"People always ask how do you cook your turkey, how do you cook your turkey? And I go, once a year, like you," Brian Malarkey quips, punctuating the statement with his infectious laugh.
It's refreshing to hear that a Top Chef finalist with 15 successful restaurants under his belt—including Animae, a wagyu steakhouse in downtown San Diego that earned its first Michelin Plate award this year— fumbles around the kitchen like the rest of humanity when it comes to the holidays. It's just that Malarkey's fumbling results in culinary magic.
"I always have fun every year with the turkey. I smoke it, I spatchcock it. I roasted it upside-down one year. Every year I try something new and unique," he explains.
Last Thanksgiving, that unique take on holiday classics turned out to be crucial. While Malarkey's Southern California restaurant dynasty, which also includes San Diego's Herb & Wood and Herb & Ranch in Irvine, was closed to diners, they pivoted to something they'd never tried before: takeout meals for Thanksgiving, Christmas, and New Year's Eve. The experiment was a success. Around a thousand people showed up to purchase them on each holiday, rolling in and out of the door on a steady conveyer belt of cheer and good tidings.
This year, with their dining rooms open again, Malarkey expects the holidays to be one for the books. "The community is coming in full force," he says. "I call it the Roaring '20s part two."
The chef and his family, they'll probably be there, too. "We always love to come down. If I make the staff work on New Year's Eve, the family will come down on New Year's Eve. If I make the staff work on Christmas Eve, my family will show up on Christmas Eve," he says. "I do draw the line at brunch on the morning of January 1st though," he adds slyly.
Malarkey's wife of nearly 20 years, Chantelle, and their three kids (13-year old Hunter and 11-year old twins Sailor and Miles), are regular fixtures at his restaurants. Of his six Southern California eateries, Herb & Sea in Encinitas is their favorite. "They love it because it has creme brulee and pizza," Malarkey laughs. "At Animae, they're like 'what is this food.'"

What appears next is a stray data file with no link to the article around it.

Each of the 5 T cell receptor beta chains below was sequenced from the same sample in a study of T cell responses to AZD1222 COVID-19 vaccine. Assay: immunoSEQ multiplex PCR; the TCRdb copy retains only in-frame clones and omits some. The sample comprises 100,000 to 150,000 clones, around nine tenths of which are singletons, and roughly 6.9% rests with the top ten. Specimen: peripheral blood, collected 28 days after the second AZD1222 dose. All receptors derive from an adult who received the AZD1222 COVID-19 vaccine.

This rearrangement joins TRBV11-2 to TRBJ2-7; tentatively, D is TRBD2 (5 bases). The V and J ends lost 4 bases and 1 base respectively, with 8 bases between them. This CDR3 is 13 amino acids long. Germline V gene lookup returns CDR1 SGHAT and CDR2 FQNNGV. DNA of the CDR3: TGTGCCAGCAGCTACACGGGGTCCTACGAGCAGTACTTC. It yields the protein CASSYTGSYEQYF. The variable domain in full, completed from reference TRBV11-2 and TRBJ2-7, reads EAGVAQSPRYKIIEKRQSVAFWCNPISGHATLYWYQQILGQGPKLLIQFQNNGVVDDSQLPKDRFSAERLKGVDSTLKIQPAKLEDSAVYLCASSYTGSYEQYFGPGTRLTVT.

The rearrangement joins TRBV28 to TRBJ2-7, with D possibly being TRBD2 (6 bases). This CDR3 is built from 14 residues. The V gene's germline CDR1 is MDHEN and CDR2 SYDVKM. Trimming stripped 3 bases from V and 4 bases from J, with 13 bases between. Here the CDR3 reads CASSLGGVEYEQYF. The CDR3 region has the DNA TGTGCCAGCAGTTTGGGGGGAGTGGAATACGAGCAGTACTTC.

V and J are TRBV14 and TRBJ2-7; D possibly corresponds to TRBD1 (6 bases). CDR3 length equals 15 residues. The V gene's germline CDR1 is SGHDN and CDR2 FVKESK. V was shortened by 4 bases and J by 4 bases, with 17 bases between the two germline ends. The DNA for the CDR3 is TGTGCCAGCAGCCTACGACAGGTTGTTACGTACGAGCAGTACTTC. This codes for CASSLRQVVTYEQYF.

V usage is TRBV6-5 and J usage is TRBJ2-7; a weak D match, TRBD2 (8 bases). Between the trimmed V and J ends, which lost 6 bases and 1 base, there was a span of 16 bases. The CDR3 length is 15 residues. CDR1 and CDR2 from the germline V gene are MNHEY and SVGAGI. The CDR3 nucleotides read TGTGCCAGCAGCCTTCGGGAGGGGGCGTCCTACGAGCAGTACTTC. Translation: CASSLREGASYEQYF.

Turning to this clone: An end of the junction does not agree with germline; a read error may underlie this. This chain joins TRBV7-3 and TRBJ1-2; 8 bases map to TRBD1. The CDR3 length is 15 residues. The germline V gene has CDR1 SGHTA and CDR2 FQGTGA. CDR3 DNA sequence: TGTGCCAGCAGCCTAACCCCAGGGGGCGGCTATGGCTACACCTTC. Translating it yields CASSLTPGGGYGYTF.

But even if the kids don't always recognize their dad's culinary skills, Malarkey has no shortage of acolytes. During the pandemic, he launched interactive virtual cooking classes complete with pre-shipped boxes of ingredients so that students can cook along with their mentor. A custom menu is tailored to each group of 20 to 500 students.
Virtually entering the homes of strangers taught Malarkey something, too. He realized there was an important aspect of cooking that many home chefs had completely missed: they were using the same extra virgin olive oil (EVOO) in everything they made.
"EVOO is a big buttery chardonnay," he explains. "It's not for everybody and it's not for everything. It is so fatty and so round and so flavorful, if you use it for everything, everything tastes like that. When I cook chicken, I want it to taste like chicken."
So Malarkey tackled the problem head on and launched a cooking oil line, a portion of the proceeds from which are donated to Golden Rule Charity, a nonprofit supporting workers in the hospitality industry. Chefs Life sells just three varieties of cooking oil with bottles that clearly describe exactly how to use each one: a blend of EVOO, avocado and grapeseed oil for dressings and aiolis; a blend of avocado, olive, sunflower, and grapeseed oil for sautéing, frying, baking and roasting; and plain EVOO for finishing, drizzling, and dipping.
That last style is just right for finishing Malarkey's butternut squash soup, a seasonal classic he makes with coconut milk and garam masala. "You have to figure out how to get some umami flavor in there," he explains. "Garam masala has so many flavors it takes it to the next level."
Make enough of it and this dish can go from soup to sauce to vinaigrette with minimal effort.
"You know what soup is? It's a thickened sauce," Malarkey says. Thin it out with a little butter and pour it over rosemary-crusted lamb chops or roasted chicken or broccolini, he suggests. Or make a vinaigrette out of it by adding some blending oil. But whatever you do, he warns, "don't just look at soup as soup."
// Experience chef Brian Malarkey's cooking IRL at his various restaurants located in Southern California; brianmalarkey.com/restaurants.
Recipe: Brian Malarkey's Butternut Squash Soup
"Don't just look at soup as soup," says chef Brian Malarkey, who recommends thinning this recipe with butter to make a sauce or adding some oil for a vinaigrette.
1 medium butternut squash
16 oz chicken stock (Malarkey recommends Swanson)
1 cup coconut milk
1 spoonful of Greek yogurt
1/2 of one medium yellow onion
2 cloves garlic
1 tbsp garam masala (The Spice Hunter)
EVOO finishing oil
Salt to taste
Peel the butternut squash and cut in half. Remove the seeds and cut the squash into medium squares.
In a pot, sauté the chopped yellow onion, garlic, and garam masala until soft but not to the point of caramelization or browning. Add the squash and cook for another 5 minutes. Add the chicken stock and turn the pot down to medium. Cook for approximately 20 minutes or until the squash is soft. Add the coconut milk and cook for another 10 minutes for the flavors to come together.
Fill the blender up halfway with the mixture and make sure the lid is secure, it will be hot.
Blend the mixture on high to a smooth consistency and return it to the pot. Repeat with any leftover mixture. Return the blended soup to the pot. Season with salt to desired taste. Garnish with Greek yogurt, cilantro, and EVOO finishing oil to serve.
Thank you to our partners at The Spice Hunter.